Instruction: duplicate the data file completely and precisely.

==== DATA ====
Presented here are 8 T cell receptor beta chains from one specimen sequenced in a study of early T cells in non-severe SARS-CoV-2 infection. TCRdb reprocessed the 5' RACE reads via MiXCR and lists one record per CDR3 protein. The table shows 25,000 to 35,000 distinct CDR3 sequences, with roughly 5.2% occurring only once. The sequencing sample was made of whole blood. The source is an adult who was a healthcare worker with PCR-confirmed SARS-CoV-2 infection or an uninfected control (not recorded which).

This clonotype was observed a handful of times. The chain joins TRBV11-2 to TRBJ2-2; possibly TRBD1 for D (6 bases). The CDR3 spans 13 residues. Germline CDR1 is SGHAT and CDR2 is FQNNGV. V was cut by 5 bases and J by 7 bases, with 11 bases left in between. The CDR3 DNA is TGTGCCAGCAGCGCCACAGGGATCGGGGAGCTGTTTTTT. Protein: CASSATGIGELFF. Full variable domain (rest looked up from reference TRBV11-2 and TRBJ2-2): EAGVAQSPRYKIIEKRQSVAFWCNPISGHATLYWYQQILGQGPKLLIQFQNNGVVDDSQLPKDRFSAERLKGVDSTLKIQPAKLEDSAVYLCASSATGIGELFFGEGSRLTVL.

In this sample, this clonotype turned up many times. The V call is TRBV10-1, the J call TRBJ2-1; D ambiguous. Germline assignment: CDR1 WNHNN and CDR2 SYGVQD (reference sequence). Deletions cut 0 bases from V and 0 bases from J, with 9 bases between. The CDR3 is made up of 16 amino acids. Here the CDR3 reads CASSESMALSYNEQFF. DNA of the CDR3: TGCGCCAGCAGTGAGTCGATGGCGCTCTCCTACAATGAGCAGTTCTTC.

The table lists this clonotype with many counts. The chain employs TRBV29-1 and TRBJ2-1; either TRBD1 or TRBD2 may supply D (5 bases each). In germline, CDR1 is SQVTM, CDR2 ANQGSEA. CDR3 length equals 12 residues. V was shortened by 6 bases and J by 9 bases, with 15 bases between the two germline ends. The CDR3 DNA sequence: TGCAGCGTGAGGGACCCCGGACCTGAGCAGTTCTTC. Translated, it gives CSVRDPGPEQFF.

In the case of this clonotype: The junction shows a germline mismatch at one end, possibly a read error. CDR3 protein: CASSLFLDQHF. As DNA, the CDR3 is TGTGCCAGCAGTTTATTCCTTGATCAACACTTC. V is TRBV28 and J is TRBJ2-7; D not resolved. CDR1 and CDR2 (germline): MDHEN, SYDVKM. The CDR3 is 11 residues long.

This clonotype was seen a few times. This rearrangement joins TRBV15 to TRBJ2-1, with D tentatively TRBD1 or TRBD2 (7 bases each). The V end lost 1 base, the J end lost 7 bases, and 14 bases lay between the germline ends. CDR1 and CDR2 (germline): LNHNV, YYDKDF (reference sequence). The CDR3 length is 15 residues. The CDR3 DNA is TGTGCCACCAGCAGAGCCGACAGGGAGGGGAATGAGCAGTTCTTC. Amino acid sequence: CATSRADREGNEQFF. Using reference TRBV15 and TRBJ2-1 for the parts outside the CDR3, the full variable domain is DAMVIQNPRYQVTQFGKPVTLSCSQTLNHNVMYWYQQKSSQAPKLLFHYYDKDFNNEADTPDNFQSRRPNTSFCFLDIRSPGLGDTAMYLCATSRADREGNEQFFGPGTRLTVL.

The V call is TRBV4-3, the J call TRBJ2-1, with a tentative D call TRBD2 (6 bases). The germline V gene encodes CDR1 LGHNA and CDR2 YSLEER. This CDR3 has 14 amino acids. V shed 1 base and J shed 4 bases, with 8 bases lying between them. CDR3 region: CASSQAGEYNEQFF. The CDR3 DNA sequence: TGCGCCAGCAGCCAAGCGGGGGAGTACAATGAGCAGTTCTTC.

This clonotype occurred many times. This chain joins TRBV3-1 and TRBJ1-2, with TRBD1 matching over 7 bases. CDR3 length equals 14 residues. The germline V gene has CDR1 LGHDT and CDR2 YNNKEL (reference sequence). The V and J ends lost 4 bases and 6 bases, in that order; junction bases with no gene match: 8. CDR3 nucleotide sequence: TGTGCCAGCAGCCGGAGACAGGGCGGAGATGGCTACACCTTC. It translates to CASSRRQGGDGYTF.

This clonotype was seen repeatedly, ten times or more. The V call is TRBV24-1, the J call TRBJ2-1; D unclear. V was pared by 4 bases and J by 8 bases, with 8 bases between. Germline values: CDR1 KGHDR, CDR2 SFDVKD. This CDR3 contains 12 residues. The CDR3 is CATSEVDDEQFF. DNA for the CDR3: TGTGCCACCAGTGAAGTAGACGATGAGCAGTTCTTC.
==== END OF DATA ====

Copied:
Presented here are 8 T cell receptor beta chains from one specimen sequenced in a study of early T cells in non-severe SARS-CoV-2 infection. TCRdb reprocessed the 5' RACE reads via MiXCR and lists one record per CDR3 protein. The table shows 25,000 to 35,000 distinct CDR3 sequences, with roughly 5.2% occurring only once. The sequencing sample was made of whole blood. The source is an adult who was a healthcare worker with PCR-confirmed SARS-CoV-2 infection or an uninfected control (not recorded which).

This clonotype was observed a handful of times. The chain joins TRBV11-2 to TRBJ2-2; possibly TRBD1 for D (6 bases). The CDR3 spans 13 residues. Germline CDR1 is SGHAT and CDR2 is FQNNGV. V was cut by 5 bases and J by 7 bases, with 11 bases left in between. The CDR3 DNA is TGTGCCAGCAGCGCCACAGGGATCGGGGAGCTGTTTTTT. Protein: CASSATGIGELFF. Full variable domain (rest looked up from reference TRBV11-2 and TRBJ2-2): EAGVAQSPRYKIIEKRQSVAFWCNPISGHATLYWYQQILGQGPKLLIQFQNNGVVDDSQLPKDRFSAERLKGVDSTLKIQPAKLEDSAVYLCASSATGIGELFFGEGSRLTVL.

In this sample, this clonotype turned up many times. The V call is TRBV10-1, the J call TRBJ2-1; D ambiguous. Germline assignment: CDR1 WNHNN and CDR2 SYGVQD (reference sequence). Deletions cut 0 bases from V and 0 bases from J, with 9 bases between. The CDR3 is made up of 16 amino acids. Here the CDR3 reads CASSESMALSYNEQFF. DNA of the CDR3: TGCGCCAGCAGTGAGTCGATGGCGCTCTCCTACAATGAGCAGTTCTTC.

The table lists this clonotype with many counts. The chain employs TRBV29-1 and TRBJ2-1; either TRBD1 or TRBD2 may supply D (5 bases each). In germline, CDR1 is SQVTM, CDR2 ANQGSEA. CDR3 length equals 12 residues. V was shortened by 6 bases and J by 9 bases, with 15 bases between the two germline ends. The CDR3 DNA sequence: TGCAGCGTGAGGGACCCCGGACCTGAGCAGTTCTTC. Translated, it gives CSVRDPGPEQFF.

In the case of this clonotype: The junction shows a germline mismatch at one end, possibly a read error. CDR3 protein: CASSLFLDQHF. As DNA, the CDR3 is TGTGCCAGCAGTTTATTCCTTGATCAACACTTC. V is TRBV28 and J is TRBJ2-7; D not resolved. CDR1 and CDR2 (germline): MDHEN, SYDVKM. The CDR3 is 11 residues long.

This clonotype was seen a few times. This rearrangement joins TRBV15 to TRBJ2-1, with D tentatively TRBD1 or TRBD2 (7 bases each). The V end lost 1 base, the J end lost 7 bases, and 14 bases lay between the germline ends. CDR1 and CDR2 (germline): LNHNV, YYDKDF (reference sequence). The CDR3 length is 15 residues. The CDR3 DNA is TGTGCCACCAGCAGAGCCGACAGGGAGGGGAATGAGCAGTTCTTC. Amino acid sequence: CATSRADREGNEQFF. Using reference TRBV15 and TRBJ2-1 for the parts outside the CDR3, the full variable domain is DAMVIQNPRYQVTQFGKPVTLSCSQTLNHNVMYWYQQKSSQAPKLLFHYYDKDFNNEADTPDNFQSRRPNTSFCFLDIRSPGLGDTAMYLCATSRADREGNEQFFGPGTRLTVL.

The V call is TRBV4-3, the J call TRBJ2-1, with a tentative D call TRBD2 (6 bases). The germline V gene encodes CDR1 LGHNA and CDR2 YSLEER. This CDR3 has 14 amino acids. V shed 1 base and J shed 4 bases, with 8 bases lying between them. CDR3 region: CASSQAGEYNEQFF. The CDR3 DNA sequence: TGCGCCAGCAGCCAAGCGGGGGAGTACAATGAGCAGTTCTTC.

This clonotype occurred many times. This chain joins TRBV3-1 and TRBJ1-2, with TRBD1 matching over 7 bases. CDR3 length equals 14 residues. The germline V gene has CDR1 LGHDT and CDR2 YNNKEL (reference sequence). The V and J ends lost 4 bases and 6 bases, in that order; junction bases with no gene match: 8. CDR3 nucleotide sequence: TGTGCCAGCAGCCGGAGACAGGGCGGAGATGGCTACACCTTC. It translates to CASSRRQGGDGYTF.

This clonotype was seen repeatedly, ten times or more. The V call is TRBV24-1, the J call TRBJ2-1; D unclear. V was pared by 4 bases and J by 8 bases, with 8 bases between. Germline values: CDR1 KGHDR, CDR2 SFDVKD. This CDR3 contains 12 residues. The CDR3 is CATSEVDDEQFF. DNA for the CDR3: TGTGCCACCAGTGAAGTAGACGATGAGCAGTTCTTC.